Topics: The New Yorker Radio Hour - WNYC
“On the Internet, Nobody Knows You’re a Dog” is an idiom popularized by a cartoon in The New Yorker, which has come to illustrate an understanding about the way privacy and anonymity work on the Internet.
The New Yorker  published a cartoon by artist Peter Steiner on July 5th, 1993, which featured an illustration of a dog seated at a computer telling his canine companion that “on the Internet, nobody knows you’re a dog” (shown below). Years later on December 14th, 2000, The New York Times  published an interview with Steiner in an article titled “Cartoon Captures Spirit of the Internet,” noting that the cartoon did not receive much attention initially, but steadily grew in popularity over many years.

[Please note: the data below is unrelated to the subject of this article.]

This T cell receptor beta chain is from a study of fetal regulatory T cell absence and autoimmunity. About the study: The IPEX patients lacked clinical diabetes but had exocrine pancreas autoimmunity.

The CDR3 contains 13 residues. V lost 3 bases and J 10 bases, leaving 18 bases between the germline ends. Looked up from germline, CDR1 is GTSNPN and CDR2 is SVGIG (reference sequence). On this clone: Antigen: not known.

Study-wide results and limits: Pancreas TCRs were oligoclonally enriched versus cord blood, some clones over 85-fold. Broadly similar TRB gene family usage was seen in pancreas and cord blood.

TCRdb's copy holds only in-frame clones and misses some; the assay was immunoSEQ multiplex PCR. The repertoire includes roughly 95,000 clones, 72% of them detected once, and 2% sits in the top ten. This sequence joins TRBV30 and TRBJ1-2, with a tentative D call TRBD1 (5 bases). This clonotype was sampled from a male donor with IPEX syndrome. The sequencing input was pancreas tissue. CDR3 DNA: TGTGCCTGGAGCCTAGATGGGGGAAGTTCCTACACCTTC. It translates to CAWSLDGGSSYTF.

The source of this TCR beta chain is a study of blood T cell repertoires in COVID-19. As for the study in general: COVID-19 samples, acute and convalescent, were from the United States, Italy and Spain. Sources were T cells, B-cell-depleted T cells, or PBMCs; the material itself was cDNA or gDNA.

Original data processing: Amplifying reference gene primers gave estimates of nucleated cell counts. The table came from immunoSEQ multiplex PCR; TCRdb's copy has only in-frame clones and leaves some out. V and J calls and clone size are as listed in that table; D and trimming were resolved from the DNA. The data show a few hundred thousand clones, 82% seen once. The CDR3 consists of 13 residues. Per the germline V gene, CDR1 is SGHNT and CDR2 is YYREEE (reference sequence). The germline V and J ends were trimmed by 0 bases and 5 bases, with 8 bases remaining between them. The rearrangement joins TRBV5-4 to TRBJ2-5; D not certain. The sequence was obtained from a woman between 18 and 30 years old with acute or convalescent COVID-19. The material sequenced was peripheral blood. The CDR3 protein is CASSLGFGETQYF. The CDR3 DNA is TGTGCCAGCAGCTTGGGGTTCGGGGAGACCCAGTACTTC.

On December 6th, 1993, Mitch Kapor, the founder of the spreadsheet program Lotus 1-2-3, was quoted in a Time Magazine  article as saying that the New Yorker cartoon was a sign that interest in the Internet had reached “critical mass.” In 1995, the cartoon inspired the play Nobody Knows I’m a Dog by Alan David Perkins (shown below),  which told the story of six people who find courage on the anonymous Internet.